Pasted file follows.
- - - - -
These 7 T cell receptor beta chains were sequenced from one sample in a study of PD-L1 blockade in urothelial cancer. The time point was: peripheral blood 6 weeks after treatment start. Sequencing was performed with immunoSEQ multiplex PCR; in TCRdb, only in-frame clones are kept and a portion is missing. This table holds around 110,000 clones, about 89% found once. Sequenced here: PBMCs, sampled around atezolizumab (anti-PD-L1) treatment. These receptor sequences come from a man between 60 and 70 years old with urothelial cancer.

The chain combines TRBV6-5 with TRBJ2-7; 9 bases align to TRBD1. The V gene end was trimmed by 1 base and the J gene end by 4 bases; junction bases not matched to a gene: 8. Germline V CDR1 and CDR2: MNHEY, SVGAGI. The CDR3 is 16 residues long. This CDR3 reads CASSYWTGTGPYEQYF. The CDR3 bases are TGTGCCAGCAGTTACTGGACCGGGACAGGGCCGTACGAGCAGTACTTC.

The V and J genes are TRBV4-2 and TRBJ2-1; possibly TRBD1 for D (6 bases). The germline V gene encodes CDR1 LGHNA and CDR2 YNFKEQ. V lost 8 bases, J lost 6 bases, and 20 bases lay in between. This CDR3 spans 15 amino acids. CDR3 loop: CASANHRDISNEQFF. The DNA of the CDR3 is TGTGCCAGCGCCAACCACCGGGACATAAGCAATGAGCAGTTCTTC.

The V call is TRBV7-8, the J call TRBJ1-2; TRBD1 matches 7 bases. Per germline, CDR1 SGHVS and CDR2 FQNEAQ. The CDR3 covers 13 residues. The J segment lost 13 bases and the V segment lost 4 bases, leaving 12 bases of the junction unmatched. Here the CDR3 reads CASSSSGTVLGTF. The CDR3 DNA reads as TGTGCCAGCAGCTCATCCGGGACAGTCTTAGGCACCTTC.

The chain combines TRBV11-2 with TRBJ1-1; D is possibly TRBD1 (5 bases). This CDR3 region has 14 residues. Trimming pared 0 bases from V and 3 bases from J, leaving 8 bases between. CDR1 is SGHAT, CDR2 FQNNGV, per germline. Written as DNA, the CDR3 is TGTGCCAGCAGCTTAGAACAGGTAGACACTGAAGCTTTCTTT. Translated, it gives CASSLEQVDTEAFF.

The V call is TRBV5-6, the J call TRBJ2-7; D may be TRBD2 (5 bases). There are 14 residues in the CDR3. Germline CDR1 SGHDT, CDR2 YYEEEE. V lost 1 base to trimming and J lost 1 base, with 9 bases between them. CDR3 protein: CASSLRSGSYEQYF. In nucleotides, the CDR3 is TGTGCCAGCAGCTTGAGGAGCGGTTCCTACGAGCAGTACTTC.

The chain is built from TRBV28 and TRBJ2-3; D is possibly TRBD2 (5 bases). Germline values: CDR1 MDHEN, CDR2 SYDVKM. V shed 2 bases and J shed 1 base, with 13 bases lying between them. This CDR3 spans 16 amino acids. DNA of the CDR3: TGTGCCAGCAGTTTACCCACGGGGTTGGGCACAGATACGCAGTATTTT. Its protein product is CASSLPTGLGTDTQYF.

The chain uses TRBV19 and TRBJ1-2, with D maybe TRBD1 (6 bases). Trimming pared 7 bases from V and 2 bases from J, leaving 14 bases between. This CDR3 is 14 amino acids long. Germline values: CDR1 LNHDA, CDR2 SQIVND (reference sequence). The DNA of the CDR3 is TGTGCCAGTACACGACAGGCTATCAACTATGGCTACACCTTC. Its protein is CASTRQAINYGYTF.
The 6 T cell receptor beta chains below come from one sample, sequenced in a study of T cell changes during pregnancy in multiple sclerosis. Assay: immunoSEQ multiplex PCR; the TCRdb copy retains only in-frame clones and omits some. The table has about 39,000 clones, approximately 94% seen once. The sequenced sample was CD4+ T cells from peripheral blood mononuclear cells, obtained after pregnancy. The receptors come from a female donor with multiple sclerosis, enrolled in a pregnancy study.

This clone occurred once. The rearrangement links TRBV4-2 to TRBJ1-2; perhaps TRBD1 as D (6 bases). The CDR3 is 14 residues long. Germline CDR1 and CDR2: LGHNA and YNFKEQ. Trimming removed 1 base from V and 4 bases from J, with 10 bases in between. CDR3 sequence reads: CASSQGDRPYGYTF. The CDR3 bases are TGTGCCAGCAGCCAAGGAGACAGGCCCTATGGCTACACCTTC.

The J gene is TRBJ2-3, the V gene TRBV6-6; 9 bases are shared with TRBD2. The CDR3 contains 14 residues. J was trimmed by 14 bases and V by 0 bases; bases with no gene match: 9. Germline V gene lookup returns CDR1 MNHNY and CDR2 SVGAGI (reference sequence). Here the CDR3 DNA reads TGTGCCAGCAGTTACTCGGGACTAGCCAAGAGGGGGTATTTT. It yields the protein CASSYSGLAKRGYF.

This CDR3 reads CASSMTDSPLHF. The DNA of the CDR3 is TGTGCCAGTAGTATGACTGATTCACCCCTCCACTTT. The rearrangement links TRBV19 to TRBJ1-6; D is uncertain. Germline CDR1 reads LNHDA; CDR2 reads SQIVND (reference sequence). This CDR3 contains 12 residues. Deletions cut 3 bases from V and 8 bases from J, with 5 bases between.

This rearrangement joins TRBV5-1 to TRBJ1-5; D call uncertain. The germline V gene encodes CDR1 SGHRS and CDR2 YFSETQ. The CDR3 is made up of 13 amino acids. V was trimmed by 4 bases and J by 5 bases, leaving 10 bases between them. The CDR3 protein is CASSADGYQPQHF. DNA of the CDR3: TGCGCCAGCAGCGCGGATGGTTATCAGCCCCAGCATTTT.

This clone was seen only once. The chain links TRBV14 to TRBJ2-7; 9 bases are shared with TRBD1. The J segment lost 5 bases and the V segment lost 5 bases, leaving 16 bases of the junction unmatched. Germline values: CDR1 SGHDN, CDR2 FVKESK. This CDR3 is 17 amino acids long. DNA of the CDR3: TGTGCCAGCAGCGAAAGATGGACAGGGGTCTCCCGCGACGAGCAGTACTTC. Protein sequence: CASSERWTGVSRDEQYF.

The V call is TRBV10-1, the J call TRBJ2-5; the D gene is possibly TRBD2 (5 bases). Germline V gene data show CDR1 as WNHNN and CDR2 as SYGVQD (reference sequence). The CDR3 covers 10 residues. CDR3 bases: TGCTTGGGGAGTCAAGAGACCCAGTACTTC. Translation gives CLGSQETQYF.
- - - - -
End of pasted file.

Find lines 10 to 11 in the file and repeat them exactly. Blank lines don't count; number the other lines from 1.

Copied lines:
This clone occurred once. The rearrangement links TRBV4-2 to TRBJ1-2; perhaps TRBD1 as D (6 bases). The CDR3 is 14 residues long. Germline CDR1 and CDR2: LGHNA and YNFKEQ. Trimming removed 1 base from V and 4 bases from J, with 10 bases in between. CDR3 sequence reads: CASSQGDRPYGYTF. The CDR3 bases are TGTGCCAGCAGCCAAGGAGACAGGCCCTATGGCTACACCTTC.

The J gene is TRBJ2-3, the V gene TRBV6-6; 9 bases are shared with TRBD2. The CDR3 contains 14 residues. J was trimmed by 14 bases and V by 0 bases; bases with no gene match: 9. Germline V gene lookup returns CDR1 MNHNY and CDR2 SVGAGI (reference sequence). Here the CDR3 DNA reads TGTGCCAGCAGTTACTCGGGACTAGCCAAGAGGGGGTATTTT. It yields the protein CASSYSGLAKRGYF.